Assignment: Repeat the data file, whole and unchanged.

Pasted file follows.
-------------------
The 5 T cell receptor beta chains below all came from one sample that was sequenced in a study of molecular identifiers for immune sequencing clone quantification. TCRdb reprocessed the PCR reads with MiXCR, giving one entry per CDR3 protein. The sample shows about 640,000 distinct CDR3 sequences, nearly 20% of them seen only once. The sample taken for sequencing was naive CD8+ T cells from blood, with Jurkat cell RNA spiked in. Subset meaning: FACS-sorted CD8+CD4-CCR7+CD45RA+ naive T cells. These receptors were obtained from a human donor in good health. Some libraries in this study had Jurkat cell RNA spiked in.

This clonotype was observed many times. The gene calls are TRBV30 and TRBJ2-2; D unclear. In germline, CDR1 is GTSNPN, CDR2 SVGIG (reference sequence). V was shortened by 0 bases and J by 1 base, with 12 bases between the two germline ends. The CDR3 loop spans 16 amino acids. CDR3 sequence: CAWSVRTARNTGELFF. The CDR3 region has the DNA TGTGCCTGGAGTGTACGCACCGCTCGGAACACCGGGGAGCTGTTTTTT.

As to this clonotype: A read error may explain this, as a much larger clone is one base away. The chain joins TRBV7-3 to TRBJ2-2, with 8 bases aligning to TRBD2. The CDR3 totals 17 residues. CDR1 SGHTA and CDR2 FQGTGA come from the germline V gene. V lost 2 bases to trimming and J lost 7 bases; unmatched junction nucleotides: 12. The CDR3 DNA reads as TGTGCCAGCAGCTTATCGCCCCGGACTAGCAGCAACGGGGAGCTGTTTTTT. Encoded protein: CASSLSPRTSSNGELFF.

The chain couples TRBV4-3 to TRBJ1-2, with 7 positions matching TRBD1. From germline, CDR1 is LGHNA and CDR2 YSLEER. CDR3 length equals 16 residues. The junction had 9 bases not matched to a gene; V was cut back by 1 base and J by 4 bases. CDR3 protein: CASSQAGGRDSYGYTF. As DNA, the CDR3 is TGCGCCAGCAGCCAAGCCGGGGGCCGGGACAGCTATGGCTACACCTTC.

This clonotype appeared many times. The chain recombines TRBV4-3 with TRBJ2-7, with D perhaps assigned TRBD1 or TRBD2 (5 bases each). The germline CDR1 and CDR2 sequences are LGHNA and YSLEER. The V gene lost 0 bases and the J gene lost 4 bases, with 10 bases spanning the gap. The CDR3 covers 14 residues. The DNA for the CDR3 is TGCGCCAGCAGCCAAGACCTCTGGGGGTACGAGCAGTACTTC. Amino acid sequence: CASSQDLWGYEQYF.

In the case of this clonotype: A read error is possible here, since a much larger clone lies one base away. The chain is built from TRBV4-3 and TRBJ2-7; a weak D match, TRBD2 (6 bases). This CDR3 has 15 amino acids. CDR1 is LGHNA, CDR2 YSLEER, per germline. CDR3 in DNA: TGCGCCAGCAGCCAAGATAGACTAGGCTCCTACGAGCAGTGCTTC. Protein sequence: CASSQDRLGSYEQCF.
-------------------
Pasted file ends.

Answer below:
The 5 T cell receptor beta chains below all came from one sample that was sequenced in a study of molecular identifiers for immune sequencing clone quantification. TCRdb reprocessed the PCR reads with MiXCR, giving one entry per CDR3 protein. The sample shows about 640,000 distinct CDR3 sequences, nearly 20% of them seen only once. The sample taken for sequencing was naive CD8+ T cells from blood, with Jurkat cell RNA spiked in. Subset meaning: FACS-sorted CD8+CD4-CCR7+CD45RA+ naive T cells. These receptors were obtained from a human donor in good health. Some libraries in this study had Jurkat cell RNA spiked in.

This clonotype was observed many times. The gene calls are TRBV30 and TRBJ2-2; D unclear. In germline, CDR1 is GTSNPN, CDR2 SVGIG (reference sequence). V was shortened by 0 bases and J by 1 base, with 12 bases between the two germline ends. The CDR3 loop spans 16 amino acids. CDR3 sequence: CAWSVRTARNTGELFF. The CDR3 region has the DNA TGTGCCTGGAGTGTACGCACCGCTCGGAACACCGGGGAGCTGTTTTTT.

As to this clonotype: A read error may explain this, as a much larger clone is one base away. The chain joins TRBV7-3 to TRBJ2-2, with 8 bases aligning to TRBD2. The CDR3 totals 17 residues. CDR1 SGHTA and CDR2 FQGTGA come from the germline V gene. V lost 2 bases to trimming and J lost 7 bases; unmatched junction nucleotides: 12. The CDR3 DNA reads as TGTGCCAGCAGCTTATCGCCCCGGACTAGCAGCAACGGGGAGCTGTTTTTT. Encoded protein: CASSLSPRTSSNGELFF.

The chain couples TRBV4-3 to TRBJ1-2, with 7 positions matching TRBD1. From germline, CDR1 is LGHNA and CDR2 YSLEER. CDR3 length equals 16 residues. The junction had 9 bases not matched to a gene; V was cut back by 1 base and J by 4 bases. CDR3 protein: CASSQAGGRDSYGYTF. As DNA, the CDR3 is TGCGCCAGCAGCCAAGCCGGGGGCCGGGACAGCTATGGCTACACCTTC.

This clonotype appeared many times. The chain recombines TRBV4-3 with TRBJ2-7, with D perhaps assigned TRBD1 or TRBD2 (5 bases each). The germline CDR1 and CDR2 sequences are LGHNA and YSLEER. The V gene lost 0 bases and the J gene lost 4 bases, with 10 bases spanning the gap. The CDR3 covers 14 residues. The DNA for the CDR3 is TGCGCCAGCAGCCAAGACCTCTGGGGGTACGAGCAGTACTTC. Amino acid sequence: CASSQDLWGYEQYF.

In the case of this clonotype: A read error is possible here, since a much larger clone lies one base away. The chain is built from TRBV4-3 and TRBJ2-7; a weak D match, TRBD2 (6 bases). This CDR3 has 15 amino acids. CDR1 is LGHNA, CDR2 YSLEER, per germline. CDR3 in DNA: TGCGCCAGCAGCCAAGATAGACTAGGCTCCTACGAGCAGTGCTTC. Protein sequence: CASSQDRLGSYEQCF.